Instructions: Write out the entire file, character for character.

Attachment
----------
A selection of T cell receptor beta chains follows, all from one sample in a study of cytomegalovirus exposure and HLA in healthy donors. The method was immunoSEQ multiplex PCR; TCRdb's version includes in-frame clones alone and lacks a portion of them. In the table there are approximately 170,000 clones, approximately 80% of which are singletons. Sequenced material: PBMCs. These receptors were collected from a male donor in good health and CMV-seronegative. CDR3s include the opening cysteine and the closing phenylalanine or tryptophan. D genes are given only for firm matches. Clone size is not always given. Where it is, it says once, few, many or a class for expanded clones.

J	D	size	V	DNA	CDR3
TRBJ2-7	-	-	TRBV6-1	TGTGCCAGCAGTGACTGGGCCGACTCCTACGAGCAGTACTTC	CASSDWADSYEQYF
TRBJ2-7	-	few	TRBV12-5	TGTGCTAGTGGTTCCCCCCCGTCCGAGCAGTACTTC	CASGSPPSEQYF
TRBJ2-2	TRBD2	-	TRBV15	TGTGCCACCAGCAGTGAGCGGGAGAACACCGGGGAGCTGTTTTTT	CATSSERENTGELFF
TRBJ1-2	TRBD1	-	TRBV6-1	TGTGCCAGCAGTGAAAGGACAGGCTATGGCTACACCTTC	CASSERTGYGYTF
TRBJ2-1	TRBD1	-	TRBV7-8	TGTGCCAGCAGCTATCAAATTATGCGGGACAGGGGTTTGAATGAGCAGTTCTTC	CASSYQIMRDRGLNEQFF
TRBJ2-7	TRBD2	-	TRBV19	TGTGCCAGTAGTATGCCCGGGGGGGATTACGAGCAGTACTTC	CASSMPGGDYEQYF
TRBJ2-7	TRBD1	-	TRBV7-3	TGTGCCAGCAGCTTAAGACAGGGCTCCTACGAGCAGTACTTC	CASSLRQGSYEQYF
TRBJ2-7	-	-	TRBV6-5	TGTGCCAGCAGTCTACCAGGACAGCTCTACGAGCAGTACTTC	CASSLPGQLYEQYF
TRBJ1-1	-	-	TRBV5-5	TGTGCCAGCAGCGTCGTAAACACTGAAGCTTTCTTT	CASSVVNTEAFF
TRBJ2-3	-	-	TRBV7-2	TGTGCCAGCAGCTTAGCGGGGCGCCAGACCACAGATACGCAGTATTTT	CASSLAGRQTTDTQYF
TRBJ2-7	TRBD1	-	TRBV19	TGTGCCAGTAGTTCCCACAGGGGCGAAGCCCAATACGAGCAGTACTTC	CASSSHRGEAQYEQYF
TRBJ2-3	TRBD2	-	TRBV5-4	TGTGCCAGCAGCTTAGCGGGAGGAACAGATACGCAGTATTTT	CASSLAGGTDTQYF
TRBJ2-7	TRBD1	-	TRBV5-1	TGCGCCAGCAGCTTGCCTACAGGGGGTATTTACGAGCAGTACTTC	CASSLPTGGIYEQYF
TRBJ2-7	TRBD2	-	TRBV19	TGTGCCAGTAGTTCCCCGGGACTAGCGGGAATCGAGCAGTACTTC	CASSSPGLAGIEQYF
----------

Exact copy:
A selection of T cell receptor beta chains follows, all from one sample in a study of cytomegalovirus exposure and HLA in healthy donors. The method was immunoSEQ multiplex PCR; TCRdb's version includes in-frame clones alone and lacks a portion of them. In the table there are approximately 170,000 clones, approximately 80% of which are singletons. Sequenced material: PBMCs. These receptors were collected from a male donor in good health and CMV-seronegative. CDR3s include the opening cysteine and the closing phenylalanine or tryptophan. D genes are given only for firm matches. Clone size is not always given. Where it is, it says once, few, many or a class for expanded clones.

J	D	size	V	DNA	CDR3
TRBJ2-7	-	-	TRBV6-1	TGTGCCAGCAGTGACTGGGCCGACTCCTACGAGCAGTACTTC	CASSDWADSYEQYF
TRBJ2-7	-	few	TRBV12-5	TGTGCTAGTGGTTCCCCCCCGTCCGAGCAGTACTTC	CASGSPPSEQYF
TRBJ2-2	TRBD2	-	TRBV15	TGTGCCACCAGCAGTGAGCGGGAGAACACCGGGGAGCTGTTTTTT	CATSSERENTGELFF
TRBJ1-2	TRBD1	-	TRBV6-1	TGTGCCAGCAGTGAAAGGACAGGCTATGGCTACACCTTC	CASSERTGYGYTF
TRBJ2-1	TRBD1	-	TRBV7-8	TGTGCCAGCAGCTATCAAATTATGCGGGACAGGGGTTTGAATGAGCAGTTCTTC	CASSYQIMRDRGLNEQFF
TRBJ2-7	TRBD2	-	TRBV19	TGTGCCAGTAGTATGCCCGGGGGGGATTACGAGCAGTACTTC	CASSMPGGDYEQYF
TRBJ2-7	TRBD1	-	TRBV7-3	TGTGCCAGCAGCTTAAGACAGGGCTCCTACGAGCAGTACTTC	CASSLRQGSYEQYF
TRBJ2-7	-	-	TRBV6-5	TGTGCCAGCAGTCTACCAGGACAGCTCTACGAGCAGTACTTC	CASSLPGQLYEQYF
TRBJ1-1	-	-	TRBV5-5	TGTGCCAGCAGCGTCGTAAACACTGAAGCTTTCTTT	CASSVVNTEAFF
TRBJ2-3	-	-	TRBV7-2	TGTGCCAGCAGCTTAGCGGGGCGCCAGACCACAGATACGCAGTATTTT	CASSLAGRQTTDTQYF
TRBJ2-7	TRBD1	-	TRBV19	TGTGCCAGTAGTTCCCACAGGGGCGAAGCCCAATACGAGCAGTACTTC	CASSSHRGEAQYEQYF
TRBJ2-3	TRBD2	-	TRBV5-4	TGTGCCAGCAGCTTAGCGGGAGGAACAGATACGCAGTATTTT	CASSLAGGTDTQYF
TRBJ2-7	TRBD1	-	TRBV5-1	TGCGCCAGCAGCTTGCCTACAGGGGGTATTTACGAGCAGTACTTC	CASSLPTGGIYEQYF
TRBJ2-7	TRBD2	-	TRBV19	TGTGCCAGTAGTTCCCCGGGACTAGCGGGAATCGAGCAGTACTTC	CASSSPGLAGIEQYF